A project of Brooklyn Historical Society
 
 
 
 

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Ground Rules:

Step Up and challenge assumptions and question miscommunications and say when something rubs you the wrong way even if you don’t know exactly why. If you’re usually the quiet one in a group, challenge yourself to Step Up and add your voice to the discussion.

Step Back and question your reactions, engage in self-reflection, and notice if you’re feeling defensive. If you’re usually the loud one in a group, challenge yourself to Step Back and listen to other people for awhile.

Discuss

Talking about race and ethnicity and other perceived differences, like class and gender, can be difficult. There’s a lot of tension around talking about our identities and experiences. But there’s joy to be found when we are able to have open, honest communication in a diverse group. This is a space to practice.
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2 Comments | Most Recent Comment: 2 years 5 days ago

At the Identity & Oral History workshop at the Brooklyn Museum (grounded in the Question Bridge: Black Males exhibit), participants discussed important turning points in our lives and practiced deep listening skills, which inspired reflections on the role of storytelling and listening in our own lives.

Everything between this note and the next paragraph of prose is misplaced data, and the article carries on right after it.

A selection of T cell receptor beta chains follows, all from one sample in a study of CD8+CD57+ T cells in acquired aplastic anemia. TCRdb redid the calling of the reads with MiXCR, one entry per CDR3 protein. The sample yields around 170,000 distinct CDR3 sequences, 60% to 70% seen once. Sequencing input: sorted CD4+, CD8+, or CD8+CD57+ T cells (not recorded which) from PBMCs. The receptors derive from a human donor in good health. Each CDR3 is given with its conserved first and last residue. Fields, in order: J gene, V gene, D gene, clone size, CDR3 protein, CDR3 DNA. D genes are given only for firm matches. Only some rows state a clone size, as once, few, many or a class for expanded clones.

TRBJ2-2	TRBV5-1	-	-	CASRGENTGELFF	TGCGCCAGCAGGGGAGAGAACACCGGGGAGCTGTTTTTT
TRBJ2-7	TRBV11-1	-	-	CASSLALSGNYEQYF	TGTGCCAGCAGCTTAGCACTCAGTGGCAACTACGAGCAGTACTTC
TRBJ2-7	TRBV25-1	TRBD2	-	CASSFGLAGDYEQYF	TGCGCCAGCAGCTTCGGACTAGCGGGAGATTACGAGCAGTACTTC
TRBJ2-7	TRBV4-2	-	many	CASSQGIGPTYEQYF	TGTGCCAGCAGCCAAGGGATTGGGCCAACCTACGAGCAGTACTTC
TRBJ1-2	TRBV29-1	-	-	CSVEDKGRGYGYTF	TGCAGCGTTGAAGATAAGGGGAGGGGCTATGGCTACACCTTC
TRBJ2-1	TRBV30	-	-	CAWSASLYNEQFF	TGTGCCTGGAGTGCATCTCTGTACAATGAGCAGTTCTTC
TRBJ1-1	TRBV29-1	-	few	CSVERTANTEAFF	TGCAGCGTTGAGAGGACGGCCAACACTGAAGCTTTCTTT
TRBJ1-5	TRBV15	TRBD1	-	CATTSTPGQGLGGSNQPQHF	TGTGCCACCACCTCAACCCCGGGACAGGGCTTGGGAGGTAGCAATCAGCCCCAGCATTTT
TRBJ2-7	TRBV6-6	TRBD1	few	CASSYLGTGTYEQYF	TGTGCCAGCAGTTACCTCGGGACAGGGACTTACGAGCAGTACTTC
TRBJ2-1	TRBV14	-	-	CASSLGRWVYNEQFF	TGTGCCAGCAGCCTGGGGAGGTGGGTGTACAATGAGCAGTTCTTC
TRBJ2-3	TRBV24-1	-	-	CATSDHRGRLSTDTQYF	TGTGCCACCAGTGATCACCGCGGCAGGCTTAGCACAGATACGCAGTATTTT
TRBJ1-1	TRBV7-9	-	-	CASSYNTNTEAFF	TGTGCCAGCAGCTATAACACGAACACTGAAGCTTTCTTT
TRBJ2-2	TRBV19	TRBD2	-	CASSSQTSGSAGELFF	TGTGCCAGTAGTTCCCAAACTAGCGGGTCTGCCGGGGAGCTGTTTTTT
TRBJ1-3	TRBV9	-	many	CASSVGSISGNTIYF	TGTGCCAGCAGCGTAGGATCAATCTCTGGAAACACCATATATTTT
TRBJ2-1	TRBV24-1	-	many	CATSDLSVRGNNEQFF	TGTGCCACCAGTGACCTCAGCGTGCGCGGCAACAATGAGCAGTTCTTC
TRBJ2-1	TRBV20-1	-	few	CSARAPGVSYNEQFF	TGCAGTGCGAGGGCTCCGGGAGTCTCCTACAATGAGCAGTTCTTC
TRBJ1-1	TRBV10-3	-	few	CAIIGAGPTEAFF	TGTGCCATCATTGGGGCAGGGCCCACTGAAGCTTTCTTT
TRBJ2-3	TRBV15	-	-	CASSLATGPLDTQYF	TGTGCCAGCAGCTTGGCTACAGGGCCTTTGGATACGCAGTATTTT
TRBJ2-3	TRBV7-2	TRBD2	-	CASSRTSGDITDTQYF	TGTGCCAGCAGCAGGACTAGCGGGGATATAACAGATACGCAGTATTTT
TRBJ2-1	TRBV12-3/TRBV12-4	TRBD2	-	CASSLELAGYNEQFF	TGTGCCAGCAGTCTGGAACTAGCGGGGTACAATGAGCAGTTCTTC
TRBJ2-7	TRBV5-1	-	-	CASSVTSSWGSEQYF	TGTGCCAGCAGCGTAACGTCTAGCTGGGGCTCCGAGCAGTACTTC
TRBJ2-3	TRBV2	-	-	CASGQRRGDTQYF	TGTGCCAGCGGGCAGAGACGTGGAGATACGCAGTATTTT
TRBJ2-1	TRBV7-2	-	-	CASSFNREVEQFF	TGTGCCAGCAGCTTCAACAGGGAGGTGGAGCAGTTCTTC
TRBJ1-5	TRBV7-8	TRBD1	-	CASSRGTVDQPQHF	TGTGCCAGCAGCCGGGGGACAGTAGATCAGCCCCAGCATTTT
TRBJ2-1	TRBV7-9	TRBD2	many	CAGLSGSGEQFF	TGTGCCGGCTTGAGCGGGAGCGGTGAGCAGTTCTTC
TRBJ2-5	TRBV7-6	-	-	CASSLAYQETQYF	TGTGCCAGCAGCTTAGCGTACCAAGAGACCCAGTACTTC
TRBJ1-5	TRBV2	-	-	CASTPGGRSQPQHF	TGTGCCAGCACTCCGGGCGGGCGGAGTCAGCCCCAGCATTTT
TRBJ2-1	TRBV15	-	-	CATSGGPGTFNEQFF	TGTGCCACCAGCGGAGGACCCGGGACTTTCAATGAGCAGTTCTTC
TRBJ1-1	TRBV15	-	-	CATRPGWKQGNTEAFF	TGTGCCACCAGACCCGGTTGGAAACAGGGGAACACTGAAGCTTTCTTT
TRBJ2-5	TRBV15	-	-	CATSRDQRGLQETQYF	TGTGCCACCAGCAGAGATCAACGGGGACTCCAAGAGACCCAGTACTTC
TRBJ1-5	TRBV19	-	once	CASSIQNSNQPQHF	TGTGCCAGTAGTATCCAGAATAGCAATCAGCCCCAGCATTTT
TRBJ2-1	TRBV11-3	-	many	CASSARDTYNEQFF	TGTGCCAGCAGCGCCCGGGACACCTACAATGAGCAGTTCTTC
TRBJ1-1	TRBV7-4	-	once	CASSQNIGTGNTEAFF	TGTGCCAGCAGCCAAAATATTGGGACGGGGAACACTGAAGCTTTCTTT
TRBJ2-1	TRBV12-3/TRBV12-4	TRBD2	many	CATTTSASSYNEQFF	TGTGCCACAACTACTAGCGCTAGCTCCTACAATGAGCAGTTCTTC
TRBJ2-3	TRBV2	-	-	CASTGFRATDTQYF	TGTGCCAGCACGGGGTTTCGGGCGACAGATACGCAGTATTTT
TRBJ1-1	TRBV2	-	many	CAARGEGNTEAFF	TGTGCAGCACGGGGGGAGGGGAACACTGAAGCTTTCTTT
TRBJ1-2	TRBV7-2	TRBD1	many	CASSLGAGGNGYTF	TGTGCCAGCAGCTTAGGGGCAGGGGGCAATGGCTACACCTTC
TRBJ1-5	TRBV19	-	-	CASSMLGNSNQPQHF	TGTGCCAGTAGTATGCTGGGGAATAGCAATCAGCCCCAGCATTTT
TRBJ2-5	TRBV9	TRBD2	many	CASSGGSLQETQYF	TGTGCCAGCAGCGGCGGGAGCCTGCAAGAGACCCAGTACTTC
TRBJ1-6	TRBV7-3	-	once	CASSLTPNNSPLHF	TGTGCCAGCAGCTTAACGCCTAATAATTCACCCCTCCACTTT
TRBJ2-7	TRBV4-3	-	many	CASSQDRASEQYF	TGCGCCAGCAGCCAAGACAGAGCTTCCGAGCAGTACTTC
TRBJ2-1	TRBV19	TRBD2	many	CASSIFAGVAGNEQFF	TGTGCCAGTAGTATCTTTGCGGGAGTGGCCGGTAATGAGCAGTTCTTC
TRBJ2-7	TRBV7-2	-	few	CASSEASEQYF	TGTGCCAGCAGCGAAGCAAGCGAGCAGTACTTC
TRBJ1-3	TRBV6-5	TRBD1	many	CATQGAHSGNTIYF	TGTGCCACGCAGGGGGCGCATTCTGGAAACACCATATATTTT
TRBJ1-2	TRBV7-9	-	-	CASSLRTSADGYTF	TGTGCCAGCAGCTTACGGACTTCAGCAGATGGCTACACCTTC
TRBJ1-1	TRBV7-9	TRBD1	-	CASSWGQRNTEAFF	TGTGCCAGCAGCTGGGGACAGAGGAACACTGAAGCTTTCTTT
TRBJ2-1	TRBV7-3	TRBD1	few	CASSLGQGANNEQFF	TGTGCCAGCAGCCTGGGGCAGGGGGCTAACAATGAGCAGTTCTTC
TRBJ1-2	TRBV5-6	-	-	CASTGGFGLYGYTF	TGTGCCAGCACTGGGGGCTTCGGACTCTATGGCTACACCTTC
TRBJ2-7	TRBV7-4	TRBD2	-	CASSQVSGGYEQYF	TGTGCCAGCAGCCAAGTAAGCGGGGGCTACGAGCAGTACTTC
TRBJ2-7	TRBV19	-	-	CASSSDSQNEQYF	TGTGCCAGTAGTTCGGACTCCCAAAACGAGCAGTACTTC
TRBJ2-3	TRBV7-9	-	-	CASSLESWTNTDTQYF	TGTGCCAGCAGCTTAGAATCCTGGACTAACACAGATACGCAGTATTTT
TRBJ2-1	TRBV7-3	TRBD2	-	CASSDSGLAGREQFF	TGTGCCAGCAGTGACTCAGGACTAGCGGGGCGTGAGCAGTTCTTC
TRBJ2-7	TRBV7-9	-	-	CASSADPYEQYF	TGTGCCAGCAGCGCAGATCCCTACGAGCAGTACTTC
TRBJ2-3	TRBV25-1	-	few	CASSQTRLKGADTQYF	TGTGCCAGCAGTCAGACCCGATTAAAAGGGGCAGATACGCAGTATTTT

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2 Comments | Most Recent Comment: 2 years 1 month ago
Why are we interested in life stories? What do we learn by hearing other people's experiences? What do we gain by sharing our own histories? Let us know your thoughts on listening to the interviews in this oral history collection.
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4 Comments | Most Recent Comment: 2 years 6 months ago

When I tell people that I am working on a project about mixed-heritage families, people often respond with something like “Oh, mixed babies are so cute!” or “Mixed-race people are so beautiful!” This is meant to be a compliment - but it's also stereotyping (and objectifying) a large, diverse group of people. 

What do you think?